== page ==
Lysozyme distribution and conformation in a biodegradable polymer matrix as determined by FTIR techniques
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Lysozyme distribution and conformation in poly(lactic-co-glycolic acid)(PLGA) microspheres was determined using various infrared spectroscopic techniques. Infrared microscopy and confocal laser scanning microscopy indicated that the protein was homogeneously distributed inside the microspheres in small cavities resulting from the water-in-oil emulsification step. Part of the protein was observed at or near the cavity walls, while the rest was located within these cavities. Attenuated total reflectance (ATR) and photoacoustic spectroscopy (PAS) also showed that there is hardly any protein at the surface of the microspheres. Since this microsphere formulation gave a large burst release (ca. 50%), this burst release can not be caused by protein at the surface of the particles. Probably, the protein is rapidly released through pores in the PLGA matrix. Conformational analysis of lysozyme in the PLGA microspheres by KBr pellet transmission suffered from band shape distortion and baseline slope. Despite incomplete subtraction of the PLGA background, a characteristic band of non-covalent aggregates at 1625 cm-1 was observed in the second derivative spectrum of the protein Amide I region. The other Fourier-transform infrared (FTIR) methods yielded similar results, indicating that the sample preparation procedure did not introduce artifacts. The observed aggregation signal may correspond to the protein adsorbed to the cavity walls inside the microspheres. Copyright (C) 2000 Elsevier Science B.V.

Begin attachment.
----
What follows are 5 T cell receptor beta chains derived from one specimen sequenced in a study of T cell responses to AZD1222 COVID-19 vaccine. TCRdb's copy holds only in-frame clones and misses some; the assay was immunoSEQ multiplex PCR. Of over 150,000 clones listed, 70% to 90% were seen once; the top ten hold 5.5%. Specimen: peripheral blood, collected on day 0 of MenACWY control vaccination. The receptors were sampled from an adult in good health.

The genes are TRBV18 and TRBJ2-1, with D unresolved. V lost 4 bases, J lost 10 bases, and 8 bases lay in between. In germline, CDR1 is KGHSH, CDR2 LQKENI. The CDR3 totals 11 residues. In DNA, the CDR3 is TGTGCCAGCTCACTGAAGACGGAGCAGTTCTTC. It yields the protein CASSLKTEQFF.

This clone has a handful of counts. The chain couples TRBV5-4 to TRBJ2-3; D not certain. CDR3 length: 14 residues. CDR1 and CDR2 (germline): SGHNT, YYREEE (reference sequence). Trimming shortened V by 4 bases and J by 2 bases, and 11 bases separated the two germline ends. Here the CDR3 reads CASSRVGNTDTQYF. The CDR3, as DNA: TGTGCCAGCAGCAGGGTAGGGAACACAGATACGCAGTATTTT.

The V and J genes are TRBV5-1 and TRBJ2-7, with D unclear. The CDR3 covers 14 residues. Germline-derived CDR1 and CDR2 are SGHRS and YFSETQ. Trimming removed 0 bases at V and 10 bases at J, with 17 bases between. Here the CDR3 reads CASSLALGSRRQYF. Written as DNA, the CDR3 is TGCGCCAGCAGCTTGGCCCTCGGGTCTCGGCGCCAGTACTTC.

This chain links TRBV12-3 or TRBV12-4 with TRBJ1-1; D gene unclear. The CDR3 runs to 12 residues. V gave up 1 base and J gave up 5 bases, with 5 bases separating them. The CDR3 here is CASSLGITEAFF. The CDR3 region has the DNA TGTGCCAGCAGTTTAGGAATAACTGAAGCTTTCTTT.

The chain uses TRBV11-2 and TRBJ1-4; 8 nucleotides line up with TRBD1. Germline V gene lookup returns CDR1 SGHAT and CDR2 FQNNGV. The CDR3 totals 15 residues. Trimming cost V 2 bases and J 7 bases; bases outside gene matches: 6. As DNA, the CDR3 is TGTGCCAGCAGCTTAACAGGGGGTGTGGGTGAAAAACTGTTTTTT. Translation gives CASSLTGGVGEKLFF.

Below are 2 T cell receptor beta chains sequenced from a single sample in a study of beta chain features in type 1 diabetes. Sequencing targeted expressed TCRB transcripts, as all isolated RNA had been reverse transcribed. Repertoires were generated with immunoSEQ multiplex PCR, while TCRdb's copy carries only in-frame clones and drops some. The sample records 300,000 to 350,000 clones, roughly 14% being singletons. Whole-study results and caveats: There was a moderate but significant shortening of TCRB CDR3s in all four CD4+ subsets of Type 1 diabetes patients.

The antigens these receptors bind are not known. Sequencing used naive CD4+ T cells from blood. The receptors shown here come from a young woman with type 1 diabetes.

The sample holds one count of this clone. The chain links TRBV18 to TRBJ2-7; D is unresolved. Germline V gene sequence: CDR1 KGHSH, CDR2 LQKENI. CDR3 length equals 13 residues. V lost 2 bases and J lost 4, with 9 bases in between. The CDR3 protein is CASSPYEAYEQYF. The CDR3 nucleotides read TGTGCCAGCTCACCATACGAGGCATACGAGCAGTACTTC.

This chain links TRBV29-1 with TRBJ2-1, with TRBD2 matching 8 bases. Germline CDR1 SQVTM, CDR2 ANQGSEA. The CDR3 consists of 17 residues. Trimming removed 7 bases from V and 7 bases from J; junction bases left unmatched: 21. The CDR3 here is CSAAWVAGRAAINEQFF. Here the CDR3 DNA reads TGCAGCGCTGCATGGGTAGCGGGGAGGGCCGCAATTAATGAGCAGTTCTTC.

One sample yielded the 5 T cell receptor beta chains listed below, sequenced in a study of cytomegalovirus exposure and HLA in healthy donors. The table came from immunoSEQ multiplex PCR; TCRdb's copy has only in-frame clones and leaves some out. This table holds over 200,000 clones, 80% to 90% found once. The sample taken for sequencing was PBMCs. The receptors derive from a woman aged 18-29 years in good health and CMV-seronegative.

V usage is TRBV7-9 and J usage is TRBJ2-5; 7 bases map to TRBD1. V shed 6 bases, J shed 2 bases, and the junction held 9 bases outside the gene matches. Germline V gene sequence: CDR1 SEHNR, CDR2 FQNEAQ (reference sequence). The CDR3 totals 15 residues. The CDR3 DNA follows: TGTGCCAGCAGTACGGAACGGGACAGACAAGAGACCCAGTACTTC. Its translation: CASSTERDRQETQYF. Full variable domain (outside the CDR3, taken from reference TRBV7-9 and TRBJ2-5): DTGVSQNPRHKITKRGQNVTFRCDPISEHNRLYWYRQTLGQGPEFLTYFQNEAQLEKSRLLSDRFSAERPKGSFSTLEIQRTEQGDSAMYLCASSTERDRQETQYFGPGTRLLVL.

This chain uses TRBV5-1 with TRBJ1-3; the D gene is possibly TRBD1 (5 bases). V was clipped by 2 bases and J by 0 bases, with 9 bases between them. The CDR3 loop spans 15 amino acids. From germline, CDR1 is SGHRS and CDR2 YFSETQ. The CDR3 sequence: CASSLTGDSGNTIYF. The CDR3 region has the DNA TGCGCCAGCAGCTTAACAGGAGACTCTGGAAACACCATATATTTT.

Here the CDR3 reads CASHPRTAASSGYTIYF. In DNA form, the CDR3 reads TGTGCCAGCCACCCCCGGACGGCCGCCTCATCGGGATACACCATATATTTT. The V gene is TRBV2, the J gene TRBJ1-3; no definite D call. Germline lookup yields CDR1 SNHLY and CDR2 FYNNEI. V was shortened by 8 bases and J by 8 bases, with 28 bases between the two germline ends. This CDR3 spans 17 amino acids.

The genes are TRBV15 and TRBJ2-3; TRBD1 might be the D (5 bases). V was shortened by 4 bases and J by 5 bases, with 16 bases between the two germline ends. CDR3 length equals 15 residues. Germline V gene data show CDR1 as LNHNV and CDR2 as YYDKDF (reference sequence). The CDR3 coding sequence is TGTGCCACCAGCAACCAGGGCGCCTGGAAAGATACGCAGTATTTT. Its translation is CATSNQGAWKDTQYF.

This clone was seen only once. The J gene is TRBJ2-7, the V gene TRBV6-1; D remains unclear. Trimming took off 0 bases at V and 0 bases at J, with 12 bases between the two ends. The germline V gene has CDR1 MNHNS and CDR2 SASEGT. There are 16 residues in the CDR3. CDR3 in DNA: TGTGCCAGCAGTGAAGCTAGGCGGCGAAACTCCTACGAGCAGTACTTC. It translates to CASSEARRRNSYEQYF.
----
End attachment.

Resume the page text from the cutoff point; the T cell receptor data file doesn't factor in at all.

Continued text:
|Journal||Journal of Controlled Release|
|Number of pages||10|
|Publication status||Published - 31 Jul 2000|
- Fourier-transform infrared spectroscopy, Lysozyme, Poly(lactic-co-glycolic acid), Protein conformation, Protein distribution